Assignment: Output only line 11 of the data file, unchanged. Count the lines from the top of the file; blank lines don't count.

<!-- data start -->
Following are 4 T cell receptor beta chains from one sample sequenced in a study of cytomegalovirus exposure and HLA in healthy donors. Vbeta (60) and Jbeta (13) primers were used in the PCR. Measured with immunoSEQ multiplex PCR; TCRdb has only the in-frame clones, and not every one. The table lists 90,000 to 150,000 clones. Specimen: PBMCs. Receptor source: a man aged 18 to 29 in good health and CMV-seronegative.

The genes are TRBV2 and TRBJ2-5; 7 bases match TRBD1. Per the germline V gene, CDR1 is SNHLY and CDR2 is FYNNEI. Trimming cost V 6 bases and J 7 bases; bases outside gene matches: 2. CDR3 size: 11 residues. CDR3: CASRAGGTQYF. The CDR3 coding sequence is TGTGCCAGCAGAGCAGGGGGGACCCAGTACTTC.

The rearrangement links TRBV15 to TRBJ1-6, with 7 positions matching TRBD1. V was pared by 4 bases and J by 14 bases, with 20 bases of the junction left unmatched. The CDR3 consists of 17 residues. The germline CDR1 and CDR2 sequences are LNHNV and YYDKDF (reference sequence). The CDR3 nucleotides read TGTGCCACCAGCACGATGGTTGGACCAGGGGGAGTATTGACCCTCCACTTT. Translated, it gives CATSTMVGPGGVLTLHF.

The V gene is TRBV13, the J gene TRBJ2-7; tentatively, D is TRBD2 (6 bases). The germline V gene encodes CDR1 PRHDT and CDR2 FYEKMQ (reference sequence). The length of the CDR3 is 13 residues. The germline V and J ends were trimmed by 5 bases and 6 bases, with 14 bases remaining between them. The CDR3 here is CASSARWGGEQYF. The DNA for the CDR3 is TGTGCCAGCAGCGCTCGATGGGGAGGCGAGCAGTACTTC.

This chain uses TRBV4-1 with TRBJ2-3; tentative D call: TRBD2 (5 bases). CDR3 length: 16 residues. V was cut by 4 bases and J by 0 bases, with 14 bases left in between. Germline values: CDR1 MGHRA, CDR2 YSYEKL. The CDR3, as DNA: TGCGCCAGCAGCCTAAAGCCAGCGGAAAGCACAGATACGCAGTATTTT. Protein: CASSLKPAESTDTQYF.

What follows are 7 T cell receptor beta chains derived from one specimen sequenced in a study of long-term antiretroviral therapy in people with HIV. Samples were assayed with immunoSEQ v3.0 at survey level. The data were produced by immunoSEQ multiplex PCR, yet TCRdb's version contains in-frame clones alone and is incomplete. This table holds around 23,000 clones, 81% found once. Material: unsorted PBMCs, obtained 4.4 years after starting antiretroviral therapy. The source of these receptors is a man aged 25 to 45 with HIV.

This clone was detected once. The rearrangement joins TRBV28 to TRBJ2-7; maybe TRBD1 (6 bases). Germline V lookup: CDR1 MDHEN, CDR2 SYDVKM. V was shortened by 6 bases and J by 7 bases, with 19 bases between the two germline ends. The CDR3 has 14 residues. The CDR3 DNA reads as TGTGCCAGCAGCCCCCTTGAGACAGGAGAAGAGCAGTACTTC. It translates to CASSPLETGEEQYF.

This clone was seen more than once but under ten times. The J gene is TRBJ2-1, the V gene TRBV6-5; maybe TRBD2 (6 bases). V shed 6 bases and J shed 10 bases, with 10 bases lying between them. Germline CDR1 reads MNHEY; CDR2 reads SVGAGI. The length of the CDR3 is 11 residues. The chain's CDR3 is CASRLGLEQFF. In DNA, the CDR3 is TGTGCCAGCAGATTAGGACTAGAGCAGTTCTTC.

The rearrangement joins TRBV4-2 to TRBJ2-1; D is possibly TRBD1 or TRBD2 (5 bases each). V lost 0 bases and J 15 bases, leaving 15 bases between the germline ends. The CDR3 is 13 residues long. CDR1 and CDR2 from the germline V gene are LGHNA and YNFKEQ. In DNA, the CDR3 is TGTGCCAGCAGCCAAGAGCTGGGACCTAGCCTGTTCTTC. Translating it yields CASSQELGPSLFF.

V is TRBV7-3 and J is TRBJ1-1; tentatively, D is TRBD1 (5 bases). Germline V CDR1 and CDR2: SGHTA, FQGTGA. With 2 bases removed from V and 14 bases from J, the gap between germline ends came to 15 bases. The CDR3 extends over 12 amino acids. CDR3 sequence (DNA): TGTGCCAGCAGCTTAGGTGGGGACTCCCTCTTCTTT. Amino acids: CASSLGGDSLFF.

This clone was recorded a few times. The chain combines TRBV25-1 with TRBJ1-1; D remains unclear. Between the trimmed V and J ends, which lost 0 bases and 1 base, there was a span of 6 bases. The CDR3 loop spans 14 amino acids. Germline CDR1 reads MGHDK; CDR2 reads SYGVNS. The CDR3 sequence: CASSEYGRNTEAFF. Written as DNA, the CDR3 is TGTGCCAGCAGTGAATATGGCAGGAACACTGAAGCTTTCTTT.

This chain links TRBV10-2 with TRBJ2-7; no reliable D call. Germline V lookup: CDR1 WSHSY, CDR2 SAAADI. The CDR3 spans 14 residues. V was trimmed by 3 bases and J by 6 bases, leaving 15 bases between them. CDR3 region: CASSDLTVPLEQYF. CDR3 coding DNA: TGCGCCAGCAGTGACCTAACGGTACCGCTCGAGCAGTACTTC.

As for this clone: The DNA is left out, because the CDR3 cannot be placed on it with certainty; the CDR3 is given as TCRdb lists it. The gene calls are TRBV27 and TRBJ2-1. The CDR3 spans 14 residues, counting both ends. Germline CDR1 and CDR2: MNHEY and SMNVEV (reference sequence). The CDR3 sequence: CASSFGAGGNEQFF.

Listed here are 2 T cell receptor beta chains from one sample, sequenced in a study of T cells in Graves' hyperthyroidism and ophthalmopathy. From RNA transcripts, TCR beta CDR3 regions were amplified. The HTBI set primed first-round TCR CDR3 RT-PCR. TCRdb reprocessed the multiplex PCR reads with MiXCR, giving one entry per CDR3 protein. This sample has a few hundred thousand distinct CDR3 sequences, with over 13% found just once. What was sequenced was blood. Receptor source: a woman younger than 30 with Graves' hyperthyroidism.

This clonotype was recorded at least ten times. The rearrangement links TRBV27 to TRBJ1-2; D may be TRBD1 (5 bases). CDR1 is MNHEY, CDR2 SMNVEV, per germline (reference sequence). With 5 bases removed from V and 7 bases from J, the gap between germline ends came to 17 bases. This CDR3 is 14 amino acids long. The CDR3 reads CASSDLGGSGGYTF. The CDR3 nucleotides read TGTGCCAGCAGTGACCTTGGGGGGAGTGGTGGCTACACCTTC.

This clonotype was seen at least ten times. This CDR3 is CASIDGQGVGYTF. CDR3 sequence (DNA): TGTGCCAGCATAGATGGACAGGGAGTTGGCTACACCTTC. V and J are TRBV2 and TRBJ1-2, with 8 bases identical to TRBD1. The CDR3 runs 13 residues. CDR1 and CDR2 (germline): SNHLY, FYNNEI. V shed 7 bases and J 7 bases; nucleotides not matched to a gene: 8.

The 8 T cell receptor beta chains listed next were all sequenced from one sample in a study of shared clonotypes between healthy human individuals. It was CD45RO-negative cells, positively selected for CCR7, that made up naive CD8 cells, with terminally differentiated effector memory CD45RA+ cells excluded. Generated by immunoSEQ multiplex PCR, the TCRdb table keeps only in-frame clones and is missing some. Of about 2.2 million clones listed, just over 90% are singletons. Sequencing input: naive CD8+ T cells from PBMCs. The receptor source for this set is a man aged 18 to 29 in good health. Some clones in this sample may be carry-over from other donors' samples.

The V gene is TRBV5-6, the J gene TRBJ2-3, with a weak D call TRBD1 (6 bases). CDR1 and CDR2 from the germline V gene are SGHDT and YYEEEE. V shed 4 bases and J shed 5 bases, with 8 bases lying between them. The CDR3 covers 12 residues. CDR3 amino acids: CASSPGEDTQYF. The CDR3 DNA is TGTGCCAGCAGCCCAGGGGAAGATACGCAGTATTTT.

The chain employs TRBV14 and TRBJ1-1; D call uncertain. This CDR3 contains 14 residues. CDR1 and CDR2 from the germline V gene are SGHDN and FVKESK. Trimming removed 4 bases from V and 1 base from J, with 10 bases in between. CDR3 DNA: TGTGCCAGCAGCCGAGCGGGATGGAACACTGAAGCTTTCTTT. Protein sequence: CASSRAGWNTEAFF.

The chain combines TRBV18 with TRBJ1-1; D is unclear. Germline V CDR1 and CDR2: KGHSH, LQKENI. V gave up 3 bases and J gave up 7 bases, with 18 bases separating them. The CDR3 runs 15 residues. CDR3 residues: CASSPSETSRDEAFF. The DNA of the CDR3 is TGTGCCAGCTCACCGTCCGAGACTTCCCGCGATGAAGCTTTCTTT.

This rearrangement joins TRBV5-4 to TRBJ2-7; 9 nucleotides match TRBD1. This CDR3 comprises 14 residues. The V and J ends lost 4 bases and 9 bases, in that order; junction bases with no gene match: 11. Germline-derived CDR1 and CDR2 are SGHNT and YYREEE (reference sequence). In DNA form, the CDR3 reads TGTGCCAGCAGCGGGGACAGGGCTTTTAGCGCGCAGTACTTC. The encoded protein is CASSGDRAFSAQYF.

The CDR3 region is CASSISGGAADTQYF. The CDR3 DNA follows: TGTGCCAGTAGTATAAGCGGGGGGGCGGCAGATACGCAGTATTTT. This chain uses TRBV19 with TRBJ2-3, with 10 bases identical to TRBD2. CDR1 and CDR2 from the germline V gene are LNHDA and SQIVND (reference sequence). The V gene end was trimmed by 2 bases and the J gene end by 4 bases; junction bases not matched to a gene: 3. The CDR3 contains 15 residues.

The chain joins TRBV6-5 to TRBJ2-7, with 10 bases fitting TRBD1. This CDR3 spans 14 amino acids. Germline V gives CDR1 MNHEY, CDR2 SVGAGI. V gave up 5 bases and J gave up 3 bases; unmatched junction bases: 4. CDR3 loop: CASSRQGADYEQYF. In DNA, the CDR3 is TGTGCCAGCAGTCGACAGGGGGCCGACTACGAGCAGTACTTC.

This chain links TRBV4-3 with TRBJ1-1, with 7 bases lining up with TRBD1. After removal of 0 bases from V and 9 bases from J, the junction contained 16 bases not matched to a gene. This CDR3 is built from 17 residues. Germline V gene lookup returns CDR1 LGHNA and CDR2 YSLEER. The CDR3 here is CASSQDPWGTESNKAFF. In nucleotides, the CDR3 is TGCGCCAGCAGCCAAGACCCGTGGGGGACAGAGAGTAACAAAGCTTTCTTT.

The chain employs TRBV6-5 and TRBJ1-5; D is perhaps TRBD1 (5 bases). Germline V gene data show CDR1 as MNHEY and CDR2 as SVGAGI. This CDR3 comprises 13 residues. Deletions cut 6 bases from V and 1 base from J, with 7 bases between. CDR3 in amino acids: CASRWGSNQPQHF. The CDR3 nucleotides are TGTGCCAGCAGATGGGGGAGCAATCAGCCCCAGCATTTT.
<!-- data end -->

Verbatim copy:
This clone was recorded a few times. The chain combines TRBV25-1 with TRBJ1-1; D remains unclear. Between the trimmed V and J ends, which lost 0 bases and 1 base, there was a span of 6 bases. The CDR3 loop spans 14 amino acids. Germline CDR1 reads MGHDK; CDR2 reads SYGVNS. The CDR3 sequence: CASSEYGRNTEAFF. Written as DNA, the CDR3 is TGTGCCAGCAGTGAATATGGCAGGAACACTGAAGCTTTCTTT.